October started off with a bang to the downside with the Dow dropping 3.1% in the first two days of the month. That was the worst start to a quarter since 2008. The Dow fell 832 points on Tuesday and Wednesday, spiking fears that the “big decline” was imminent. Thursday’s ISM (Institute for Supply Management) business activity report further spooked the markets with a 52.6 print versus forecasts of 55.3 and the Dow plunged another 300 points bringing the 3-day total decline of 1132 points.

However, as has been the case for the past several years, fears of an economic slowdown led to hopes of a Fed rate cut and the markets turned around with the Dow rallying 122 points on the day. Tariff worries temporarily eased and expectations of more easing to come fueled the turnaround for the day.

Friday brought us the jobs number and while the headline report for non-farm payrolls of 136,000 versus consensus of 150,000 was disappointing, it was outweighed by the revisions of the prior two months as well as the low unemployment rate of 3.5%, the lowest since 1969. Average hours worked remained flat and the year over year rise was just 2.9% but the focus was on the unemployment rate. 

The ISM manufacturing index for September was also weak, reported at 47.8 versus August’s 49.1 and the lowest level since 2009. The bulls on Wall Street are discounting this as a qualitative measure due to the nature of the survey. However, odds for a recession certainly seem to be increasing. The NY Federal Reserve is forecasting a 38% chance of recession in the next 12-months.

With all the news and noise, the major indices started the month off with losses. The Dow dropped 0.9% to close at 26,573 while the S&P fell 0.3% to finish the week at 2952. Nasdaq declined by 0.5% ending at 7982.

Economic indicators…

As we move further into October, earnings season will begin. As we are in the final quarter, the focus will be forward as investors look towards 2020 estimates. According to ZeroHedge, consensus earnings estimates for the S&P have dropped $10 since April 2019. 

FactSet’s poll of analysts’ state earnings per share for the S&P companies will fall 4.1% from the estimates this time last year.  Wall Street is still saying earnings will increase by 10% in 2020 but get ready for more downward revisions. The game with earnings is revise down, under-estimate and then report an upside surprise. 

Lance Roberts, of RealInvestmentAdvice blog, stated in a ZeroHedge article that LEI (leading economic indicators) are showing continued weakness and forecasts for weaker economic growth. The deviation between the markets and corporate profit growth continues to increase and is the highest since 1999.

The PPI (Producer Price Index) was reported on October 8th with the biggest drop since September 2015. July’s decline was offset by a rebound in August but the headline number of 0.3% was well below the 0.1% consensus. Core PPI, which excludes food and energy, was down 0.3% versus a forecast of 0.2% and over half the decline was attributed to weak machinery and vehicle wholesale production. Retail malls continue to struggle as Q3 hit a 9.4% vacancy rate, the highest since 2004 according to Moody’s Analytics.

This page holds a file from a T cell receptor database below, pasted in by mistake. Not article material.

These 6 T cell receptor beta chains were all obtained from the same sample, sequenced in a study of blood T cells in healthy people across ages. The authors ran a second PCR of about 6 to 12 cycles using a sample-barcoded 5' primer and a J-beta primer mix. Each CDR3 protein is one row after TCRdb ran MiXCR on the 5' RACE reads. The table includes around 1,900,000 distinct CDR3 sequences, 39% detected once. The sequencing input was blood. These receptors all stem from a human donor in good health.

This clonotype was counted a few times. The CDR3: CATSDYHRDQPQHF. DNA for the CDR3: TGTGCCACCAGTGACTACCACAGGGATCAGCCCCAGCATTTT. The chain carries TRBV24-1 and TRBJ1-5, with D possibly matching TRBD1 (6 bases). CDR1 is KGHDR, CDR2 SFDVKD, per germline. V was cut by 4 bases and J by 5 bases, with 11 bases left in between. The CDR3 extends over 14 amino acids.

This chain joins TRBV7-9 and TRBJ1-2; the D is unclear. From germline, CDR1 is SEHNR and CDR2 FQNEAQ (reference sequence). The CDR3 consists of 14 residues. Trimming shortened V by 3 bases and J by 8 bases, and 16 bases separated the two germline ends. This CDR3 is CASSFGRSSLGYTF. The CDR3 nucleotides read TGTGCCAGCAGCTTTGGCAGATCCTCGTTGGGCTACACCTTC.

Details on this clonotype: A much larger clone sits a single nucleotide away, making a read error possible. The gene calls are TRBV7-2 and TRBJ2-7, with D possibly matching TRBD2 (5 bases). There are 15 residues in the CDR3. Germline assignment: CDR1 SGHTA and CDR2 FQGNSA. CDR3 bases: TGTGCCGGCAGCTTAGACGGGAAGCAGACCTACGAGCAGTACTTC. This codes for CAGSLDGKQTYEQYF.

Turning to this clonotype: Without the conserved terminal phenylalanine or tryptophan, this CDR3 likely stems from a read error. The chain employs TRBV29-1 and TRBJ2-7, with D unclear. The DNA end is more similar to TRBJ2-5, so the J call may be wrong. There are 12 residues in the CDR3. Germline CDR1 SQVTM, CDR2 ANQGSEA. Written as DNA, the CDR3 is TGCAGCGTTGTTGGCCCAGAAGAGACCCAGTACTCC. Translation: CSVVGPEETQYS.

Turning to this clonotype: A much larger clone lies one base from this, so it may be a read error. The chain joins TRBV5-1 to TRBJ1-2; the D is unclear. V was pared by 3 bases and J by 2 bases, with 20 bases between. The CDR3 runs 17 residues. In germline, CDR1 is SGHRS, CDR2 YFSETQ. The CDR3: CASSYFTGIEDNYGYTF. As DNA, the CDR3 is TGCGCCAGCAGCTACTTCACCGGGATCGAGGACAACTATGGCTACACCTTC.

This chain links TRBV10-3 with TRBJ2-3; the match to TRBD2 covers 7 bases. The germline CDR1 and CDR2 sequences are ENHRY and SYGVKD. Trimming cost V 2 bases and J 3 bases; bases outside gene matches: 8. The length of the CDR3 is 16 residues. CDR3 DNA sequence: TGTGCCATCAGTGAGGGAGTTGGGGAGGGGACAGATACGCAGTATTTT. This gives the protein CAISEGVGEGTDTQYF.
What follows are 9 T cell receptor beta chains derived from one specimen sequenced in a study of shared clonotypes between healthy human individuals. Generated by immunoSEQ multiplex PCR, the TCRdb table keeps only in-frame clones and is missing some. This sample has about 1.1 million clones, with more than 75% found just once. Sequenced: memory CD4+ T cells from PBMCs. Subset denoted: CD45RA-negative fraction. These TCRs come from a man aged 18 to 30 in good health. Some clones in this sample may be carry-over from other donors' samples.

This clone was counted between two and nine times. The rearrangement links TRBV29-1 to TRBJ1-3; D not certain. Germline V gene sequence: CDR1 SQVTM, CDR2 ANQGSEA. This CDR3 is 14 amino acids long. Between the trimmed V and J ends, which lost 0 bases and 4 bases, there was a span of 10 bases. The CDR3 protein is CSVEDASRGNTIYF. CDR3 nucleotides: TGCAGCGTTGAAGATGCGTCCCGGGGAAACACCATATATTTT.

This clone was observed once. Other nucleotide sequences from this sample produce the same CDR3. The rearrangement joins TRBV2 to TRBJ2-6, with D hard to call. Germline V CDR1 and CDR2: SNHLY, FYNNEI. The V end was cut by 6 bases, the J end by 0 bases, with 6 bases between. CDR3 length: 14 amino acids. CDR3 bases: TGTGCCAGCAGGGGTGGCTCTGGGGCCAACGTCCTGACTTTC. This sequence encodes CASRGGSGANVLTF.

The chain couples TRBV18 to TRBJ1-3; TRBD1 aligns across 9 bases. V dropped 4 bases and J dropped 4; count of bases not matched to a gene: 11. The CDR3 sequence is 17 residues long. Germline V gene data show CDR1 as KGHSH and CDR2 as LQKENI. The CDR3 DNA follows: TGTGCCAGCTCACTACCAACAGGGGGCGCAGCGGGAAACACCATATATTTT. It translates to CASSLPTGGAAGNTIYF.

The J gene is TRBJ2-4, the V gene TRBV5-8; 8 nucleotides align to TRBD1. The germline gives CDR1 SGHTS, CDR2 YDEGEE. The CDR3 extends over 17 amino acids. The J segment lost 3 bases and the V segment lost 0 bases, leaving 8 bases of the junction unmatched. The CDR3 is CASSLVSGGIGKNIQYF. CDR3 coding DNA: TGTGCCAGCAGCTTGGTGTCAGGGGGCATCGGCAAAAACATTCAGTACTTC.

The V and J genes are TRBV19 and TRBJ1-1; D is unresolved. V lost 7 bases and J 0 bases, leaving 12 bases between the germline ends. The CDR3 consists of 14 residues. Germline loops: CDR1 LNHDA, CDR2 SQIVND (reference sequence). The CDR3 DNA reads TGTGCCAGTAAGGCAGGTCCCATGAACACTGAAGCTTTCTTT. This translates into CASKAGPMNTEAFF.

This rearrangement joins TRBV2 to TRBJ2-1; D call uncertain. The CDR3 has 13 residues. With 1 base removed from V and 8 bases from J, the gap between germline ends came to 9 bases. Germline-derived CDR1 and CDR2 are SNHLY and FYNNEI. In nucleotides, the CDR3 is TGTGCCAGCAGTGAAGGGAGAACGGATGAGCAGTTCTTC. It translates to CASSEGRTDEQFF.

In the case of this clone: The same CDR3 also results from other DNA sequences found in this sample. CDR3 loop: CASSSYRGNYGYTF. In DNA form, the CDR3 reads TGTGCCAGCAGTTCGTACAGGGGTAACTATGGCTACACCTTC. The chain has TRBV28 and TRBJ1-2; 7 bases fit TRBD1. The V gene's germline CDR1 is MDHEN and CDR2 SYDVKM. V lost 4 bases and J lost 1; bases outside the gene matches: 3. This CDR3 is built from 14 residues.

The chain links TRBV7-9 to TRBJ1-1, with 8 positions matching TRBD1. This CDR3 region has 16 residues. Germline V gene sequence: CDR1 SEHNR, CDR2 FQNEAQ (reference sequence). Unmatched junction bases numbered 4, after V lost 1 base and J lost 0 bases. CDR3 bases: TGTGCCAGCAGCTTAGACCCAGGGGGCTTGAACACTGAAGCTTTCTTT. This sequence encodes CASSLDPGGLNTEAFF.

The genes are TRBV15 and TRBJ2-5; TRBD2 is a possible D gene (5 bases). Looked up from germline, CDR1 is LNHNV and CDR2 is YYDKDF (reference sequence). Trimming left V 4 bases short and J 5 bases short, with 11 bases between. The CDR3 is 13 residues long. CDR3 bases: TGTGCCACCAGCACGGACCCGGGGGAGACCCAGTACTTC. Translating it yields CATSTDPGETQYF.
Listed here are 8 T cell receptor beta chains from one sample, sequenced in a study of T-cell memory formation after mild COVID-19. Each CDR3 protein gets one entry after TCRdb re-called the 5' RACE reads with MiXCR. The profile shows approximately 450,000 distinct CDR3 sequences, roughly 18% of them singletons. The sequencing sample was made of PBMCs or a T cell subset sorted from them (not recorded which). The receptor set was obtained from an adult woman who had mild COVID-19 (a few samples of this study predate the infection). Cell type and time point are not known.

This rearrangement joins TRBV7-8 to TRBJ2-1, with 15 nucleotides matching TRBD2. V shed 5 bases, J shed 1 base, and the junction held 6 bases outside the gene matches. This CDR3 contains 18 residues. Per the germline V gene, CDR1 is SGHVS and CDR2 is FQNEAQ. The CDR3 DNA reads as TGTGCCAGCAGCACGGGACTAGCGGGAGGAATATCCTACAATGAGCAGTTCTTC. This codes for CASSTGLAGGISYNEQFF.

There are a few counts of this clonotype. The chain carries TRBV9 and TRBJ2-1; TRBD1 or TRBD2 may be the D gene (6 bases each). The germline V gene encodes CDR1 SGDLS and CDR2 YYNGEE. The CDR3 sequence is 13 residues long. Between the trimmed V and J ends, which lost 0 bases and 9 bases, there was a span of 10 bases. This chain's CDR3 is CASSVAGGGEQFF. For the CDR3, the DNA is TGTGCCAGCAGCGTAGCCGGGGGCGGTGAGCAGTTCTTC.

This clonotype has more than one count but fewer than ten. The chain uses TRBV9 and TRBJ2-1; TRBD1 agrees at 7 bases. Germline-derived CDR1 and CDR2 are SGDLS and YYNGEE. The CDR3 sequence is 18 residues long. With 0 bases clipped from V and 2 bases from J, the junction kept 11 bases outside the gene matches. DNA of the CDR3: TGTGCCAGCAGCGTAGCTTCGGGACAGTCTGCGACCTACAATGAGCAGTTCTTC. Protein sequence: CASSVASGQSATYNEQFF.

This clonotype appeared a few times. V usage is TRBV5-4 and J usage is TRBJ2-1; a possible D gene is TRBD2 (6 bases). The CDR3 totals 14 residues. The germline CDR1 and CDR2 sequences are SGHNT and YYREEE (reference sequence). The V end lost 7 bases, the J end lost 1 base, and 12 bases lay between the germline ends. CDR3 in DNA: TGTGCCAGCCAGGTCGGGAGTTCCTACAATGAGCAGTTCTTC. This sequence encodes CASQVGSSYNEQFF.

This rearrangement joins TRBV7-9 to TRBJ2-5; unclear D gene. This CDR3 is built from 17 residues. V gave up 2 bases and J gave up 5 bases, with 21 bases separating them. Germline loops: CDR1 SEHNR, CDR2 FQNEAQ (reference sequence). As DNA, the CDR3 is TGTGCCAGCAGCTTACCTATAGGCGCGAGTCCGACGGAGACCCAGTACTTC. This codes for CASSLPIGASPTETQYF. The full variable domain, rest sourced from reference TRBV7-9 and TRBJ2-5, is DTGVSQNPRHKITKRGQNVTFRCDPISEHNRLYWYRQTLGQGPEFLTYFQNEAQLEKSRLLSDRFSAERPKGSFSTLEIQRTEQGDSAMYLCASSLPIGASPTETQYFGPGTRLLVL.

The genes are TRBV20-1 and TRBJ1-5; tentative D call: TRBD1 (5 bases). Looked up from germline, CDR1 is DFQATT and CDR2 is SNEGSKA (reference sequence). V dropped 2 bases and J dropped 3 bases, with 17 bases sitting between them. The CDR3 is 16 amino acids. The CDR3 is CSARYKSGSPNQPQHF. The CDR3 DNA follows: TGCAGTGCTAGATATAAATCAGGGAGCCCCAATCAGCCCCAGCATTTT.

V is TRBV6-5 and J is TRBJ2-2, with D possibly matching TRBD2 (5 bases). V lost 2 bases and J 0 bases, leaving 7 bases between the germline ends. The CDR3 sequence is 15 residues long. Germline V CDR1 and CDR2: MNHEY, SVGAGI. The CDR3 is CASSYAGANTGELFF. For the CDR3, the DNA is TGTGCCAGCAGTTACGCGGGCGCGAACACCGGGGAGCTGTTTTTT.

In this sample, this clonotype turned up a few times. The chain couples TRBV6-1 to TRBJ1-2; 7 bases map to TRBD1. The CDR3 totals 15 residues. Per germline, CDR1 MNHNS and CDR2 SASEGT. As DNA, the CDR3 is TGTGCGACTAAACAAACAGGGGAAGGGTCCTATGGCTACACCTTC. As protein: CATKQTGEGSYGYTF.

At the same time, we seem to be facing a crisis in the skies as 2019 is on pace for the most bankruptcies in the airline industry in history. Through September, seventeen airlines have filed for bankruptcy protection globally including India’s Jet Airways, British Thomas Cook agency and Brazil’s Avianca among them. Reuters reported that weakness in the airline section typically gain just before an economic downturn. 

With many indicators pointing to economic weakness, investors returned to the theme of bad news is good news as they expect the Fed to lower rates at their next meeting in October. All hopes are pinned on more quantitative easing and liquidity from the Fed to buoy the markets.

According to M12’s chief economist, Julian Braden, the tightening of the Fed’s balance sheet so far is equivalent to a 7.5% raise in rates. He points out that in the past a 3% increase in rates was a trigger for a recession.

Risk management is key in this kind of market. The bond market rallied again last week but bonds are not likely to provide a safe haven for long. Credit risk and interest rate risk are two factors to be concerned about when investing in bonds. If rates rise and economic weakness prevails, bonds suffer. Be prudent about your portfolio and as always, feel free to reach out for a second opinion. 

This information is provided for general information only, and is not intended as personalized investment advice. Reading the above is in no way intended to be a substitute for individualized investment advice, and no conclusions should be drawn from this information regarding any potential investment. All readers should contact their professional investment, legal and tax advisors before entering into any investment or investment agreement. Past performance of any index, market, sector, or investment is not necessarily indicative of future returns. Any index referenced herein references historical results. They are also unmanaged and cannot be invested in directly. Some information in the above is gleaned from third party sources, and while believed to be reliable, is not independently verified. Please contact Kathy Boyle for more information at